Static!

Main Core Tie

Science - 5th Grade
Standard 4 Objective 1

Time Frame

2 class periods of 45 minutes each

Small Groups

Teresa Hislop
KIRSTIN REED

Summary

In this lesson, students will watch a demonstration on attraction and repulsion. Then they will demonstrate, on their own, the build up and release of static electricity.

Materials

For the teacher:

• All About Electricity by Melvin Berger. Publisher: Scholastic, Inc., ISBN 0-590-48077-4
• Two inflated balloons
• String

For each student:

• A comb
• Tissue paper
• Various other supplies as requested by students

Background for Teachers

Static electricity exists when an object has lost or gained electrons. All matter is made of atoms. The nucleus of an atom contains protons, having a positive charge, and neutrons having no charge. Electrons, which have a negative charge, spin around the nucleus. Usually the protons and electrons are in balance; however when an object loses some of its electrons, it is positively charged, and an object with extra electrons is negatively charged. Both objects now have static electricity. The electricity is at rest; it does not flow through the object as in current electricity.

Examples of static electricity can be found in our environment. In cold, dry areas, static electricity is more evident. If the area is humid, it is more difficult to observe or create static electricity. Some examples of static electricity are walking across a carpet and touching a doorknob, brushing hair so that it crackles or follows the brush, rubbing a hard rubber rod with fur, rubbing a glass rod with silk, rubbing a balloon on clothing, or static cling created by clothes tumbling in a dryer.

This activity uses working definitions. A working definition is a definition determined by students. It may or may not be completely correct; however, it should be used and corrected by the students as they gain more experience with and understanding of the concept. The strength of a working definition is that it is an indicator of student understanding and can be used by the teacher to guide further experiences.

There is a science misconception that lightning is an example of static electricity. This is not true. Particles in clouds rub together and create static electricity in the clouds. Particles build up both positive and negative charges. When the charges jump to the ground or to another cloud, the energy is neutralized. The flash of lightning seen is an example of current electricity.

Intended Learning Outcomes

1. Observe events and report observations.
2. Plan and conduct simple experiments.
3. Know science information.
4. Describe and explain observations.

Instructional Procedures

1. Read and discuss All About Electricity.
2. Use the string to hang the two inflated balloons from the ceiling about 1 foot apart.
3. Rub one of the balloons on a student's head.
4. Ask students to predict what will happen when you release the balloon.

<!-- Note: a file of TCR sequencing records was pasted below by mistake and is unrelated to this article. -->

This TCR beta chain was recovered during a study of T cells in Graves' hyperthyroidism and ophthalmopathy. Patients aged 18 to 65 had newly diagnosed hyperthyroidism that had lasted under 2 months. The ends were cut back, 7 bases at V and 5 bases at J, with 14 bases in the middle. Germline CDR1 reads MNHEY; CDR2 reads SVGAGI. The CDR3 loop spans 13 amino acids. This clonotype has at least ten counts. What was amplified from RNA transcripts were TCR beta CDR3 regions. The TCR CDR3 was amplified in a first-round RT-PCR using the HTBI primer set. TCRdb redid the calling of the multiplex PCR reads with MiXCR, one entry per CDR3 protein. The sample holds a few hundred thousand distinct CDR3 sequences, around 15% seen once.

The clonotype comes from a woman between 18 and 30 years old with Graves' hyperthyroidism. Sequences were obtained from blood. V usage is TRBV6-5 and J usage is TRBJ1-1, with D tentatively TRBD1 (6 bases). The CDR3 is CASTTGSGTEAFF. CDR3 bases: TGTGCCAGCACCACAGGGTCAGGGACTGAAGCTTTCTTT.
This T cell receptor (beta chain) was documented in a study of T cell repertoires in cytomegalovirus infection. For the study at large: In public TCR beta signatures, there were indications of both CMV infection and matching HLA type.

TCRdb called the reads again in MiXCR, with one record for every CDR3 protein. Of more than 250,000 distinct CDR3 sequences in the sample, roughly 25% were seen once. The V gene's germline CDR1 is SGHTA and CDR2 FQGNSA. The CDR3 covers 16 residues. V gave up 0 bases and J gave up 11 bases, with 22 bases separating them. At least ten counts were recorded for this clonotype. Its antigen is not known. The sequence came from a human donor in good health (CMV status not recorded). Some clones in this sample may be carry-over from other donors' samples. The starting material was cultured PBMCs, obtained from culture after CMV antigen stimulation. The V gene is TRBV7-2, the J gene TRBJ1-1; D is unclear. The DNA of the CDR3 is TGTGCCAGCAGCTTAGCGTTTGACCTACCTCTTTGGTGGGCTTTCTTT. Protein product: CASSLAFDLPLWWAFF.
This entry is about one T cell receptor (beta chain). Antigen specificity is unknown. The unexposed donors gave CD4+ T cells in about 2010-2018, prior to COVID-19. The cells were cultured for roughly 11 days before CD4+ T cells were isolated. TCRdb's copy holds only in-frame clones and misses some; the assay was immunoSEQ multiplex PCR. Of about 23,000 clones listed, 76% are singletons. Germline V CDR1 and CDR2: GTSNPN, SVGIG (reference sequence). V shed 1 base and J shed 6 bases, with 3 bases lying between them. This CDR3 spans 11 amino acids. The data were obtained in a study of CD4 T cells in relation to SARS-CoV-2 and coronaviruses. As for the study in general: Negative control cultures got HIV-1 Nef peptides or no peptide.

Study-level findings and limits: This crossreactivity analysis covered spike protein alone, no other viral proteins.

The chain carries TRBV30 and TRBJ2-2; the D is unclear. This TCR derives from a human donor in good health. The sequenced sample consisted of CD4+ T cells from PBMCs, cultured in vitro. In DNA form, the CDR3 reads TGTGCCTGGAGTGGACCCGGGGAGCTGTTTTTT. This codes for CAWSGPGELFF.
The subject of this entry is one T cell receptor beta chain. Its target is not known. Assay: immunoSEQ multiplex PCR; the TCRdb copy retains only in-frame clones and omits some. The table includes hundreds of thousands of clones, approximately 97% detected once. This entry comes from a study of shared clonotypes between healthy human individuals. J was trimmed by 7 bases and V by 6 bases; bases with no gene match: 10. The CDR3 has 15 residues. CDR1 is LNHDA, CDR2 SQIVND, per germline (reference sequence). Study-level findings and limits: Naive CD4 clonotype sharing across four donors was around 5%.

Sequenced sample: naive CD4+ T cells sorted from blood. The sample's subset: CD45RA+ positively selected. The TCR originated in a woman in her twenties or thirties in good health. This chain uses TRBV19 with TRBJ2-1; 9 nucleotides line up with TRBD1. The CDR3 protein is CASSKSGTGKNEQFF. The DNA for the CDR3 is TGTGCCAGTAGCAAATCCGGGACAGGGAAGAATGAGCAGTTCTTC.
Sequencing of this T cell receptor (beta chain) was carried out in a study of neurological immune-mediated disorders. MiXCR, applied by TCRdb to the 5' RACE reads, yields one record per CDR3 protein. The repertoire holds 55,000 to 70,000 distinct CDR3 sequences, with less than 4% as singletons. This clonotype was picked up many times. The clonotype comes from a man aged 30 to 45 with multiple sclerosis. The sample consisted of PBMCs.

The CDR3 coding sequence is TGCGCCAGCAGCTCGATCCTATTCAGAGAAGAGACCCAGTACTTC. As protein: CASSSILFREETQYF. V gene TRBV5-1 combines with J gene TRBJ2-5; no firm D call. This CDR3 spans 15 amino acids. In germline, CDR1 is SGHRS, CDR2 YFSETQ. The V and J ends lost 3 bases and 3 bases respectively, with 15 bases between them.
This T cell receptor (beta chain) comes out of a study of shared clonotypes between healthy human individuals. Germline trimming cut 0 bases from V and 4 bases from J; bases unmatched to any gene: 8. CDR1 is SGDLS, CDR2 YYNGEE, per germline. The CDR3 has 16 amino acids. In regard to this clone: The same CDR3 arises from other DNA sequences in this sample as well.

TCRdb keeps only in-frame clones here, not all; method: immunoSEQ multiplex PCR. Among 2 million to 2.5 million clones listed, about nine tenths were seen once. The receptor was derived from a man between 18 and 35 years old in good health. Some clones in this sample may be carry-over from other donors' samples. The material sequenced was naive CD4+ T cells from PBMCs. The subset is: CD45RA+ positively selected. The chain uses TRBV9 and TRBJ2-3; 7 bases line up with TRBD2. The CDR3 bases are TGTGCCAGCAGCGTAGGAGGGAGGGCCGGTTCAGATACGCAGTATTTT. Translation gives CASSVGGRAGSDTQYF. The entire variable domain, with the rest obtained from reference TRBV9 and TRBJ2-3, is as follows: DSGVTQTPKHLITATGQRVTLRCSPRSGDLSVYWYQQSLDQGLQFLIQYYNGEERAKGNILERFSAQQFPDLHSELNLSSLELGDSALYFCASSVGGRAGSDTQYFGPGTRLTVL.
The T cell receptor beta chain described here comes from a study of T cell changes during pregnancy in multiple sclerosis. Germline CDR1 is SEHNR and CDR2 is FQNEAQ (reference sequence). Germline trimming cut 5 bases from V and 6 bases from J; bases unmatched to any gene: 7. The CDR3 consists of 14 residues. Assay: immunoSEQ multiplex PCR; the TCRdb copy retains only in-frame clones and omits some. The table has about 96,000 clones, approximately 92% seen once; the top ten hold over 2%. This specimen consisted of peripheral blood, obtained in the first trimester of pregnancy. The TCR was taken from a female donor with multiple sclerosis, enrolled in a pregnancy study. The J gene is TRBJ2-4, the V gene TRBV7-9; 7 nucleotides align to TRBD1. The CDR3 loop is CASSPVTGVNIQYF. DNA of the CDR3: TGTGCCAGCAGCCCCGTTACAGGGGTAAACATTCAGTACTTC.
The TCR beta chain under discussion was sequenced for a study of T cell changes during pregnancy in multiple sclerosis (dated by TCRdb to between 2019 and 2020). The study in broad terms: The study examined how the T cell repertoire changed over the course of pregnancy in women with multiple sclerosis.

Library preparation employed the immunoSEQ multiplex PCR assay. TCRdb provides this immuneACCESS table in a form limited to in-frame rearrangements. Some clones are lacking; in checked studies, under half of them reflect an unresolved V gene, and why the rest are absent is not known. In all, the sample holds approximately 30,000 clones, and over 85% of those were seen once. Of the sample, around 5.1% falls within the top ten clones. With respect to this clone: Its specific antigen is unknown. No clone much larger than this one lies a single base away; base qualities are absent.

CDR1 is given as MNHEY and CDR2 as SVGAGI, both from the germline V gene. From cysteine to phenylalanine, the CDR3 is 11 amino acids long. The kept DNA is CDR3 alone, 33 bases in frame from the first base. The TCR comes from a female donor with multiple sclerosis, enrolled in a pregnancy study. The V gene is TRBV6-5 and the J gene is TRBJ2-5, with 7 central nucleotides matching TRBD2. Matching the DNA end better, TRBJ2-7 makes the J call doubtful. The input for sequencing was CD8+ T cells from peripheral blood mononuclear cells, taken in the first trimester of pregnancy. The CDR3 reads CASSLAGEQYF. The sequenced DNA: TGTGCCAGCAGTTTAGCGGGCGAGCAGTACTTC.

5. Release the balloon and the two balloons should come together.
6. Ask the students why this happens. [Rubbing the balloon has created a charge. Because the balloon is now electrically unstable, it is attracted to the other balloon.]
7. Now rub the other balloon on someone's head.
8. Ask the students to predict what will happen when you release the balloon.
9. Observe what happens when you stand back. The two balloons should move apart.
10. Discuss the reason the balloons are no longer attracted. (The charges are now alike and like charges repel.)
11. Instruct the students to use their comb and tissue to show the build up and release of static electricity.
12. Tell them to run the comb through their hair several times.
13. Ask them why they think they're doing this.
14. Ask them to predict what will happen when they hold the comb over the tissue paper.
15. Have them hold the comb above the tissue.
16. Tell the students to record what happens and explain why it happened.
17. Ask the students (either individually or in student groups) to design an additional demonstration of static electricity.
18. Instruct them to write down the steps to their proposed demonstrations as well as an explanation of what they think will happen when they perform their demonstration.
19. Look at their written proposals and, if necessary, help them clarify their proposed demonstration.
20. Help students implement their plan.
21. Once they are done with their demonstration, they should record their results and write an explanation why things happened the way they did.
22. Have each student or student group share the results of their demonstration.
23. Discuss the demonstrations as a class.

Assessment Plan

Use the Science Writing Rubric to evaluate the paragraphs the students wrote in Step 21.

Bibliography

This lesson plan is based on a lesson plan written by Kathleen Webb.

Rubrics

Created: 09/05/2002
Updated: 02/05/2018
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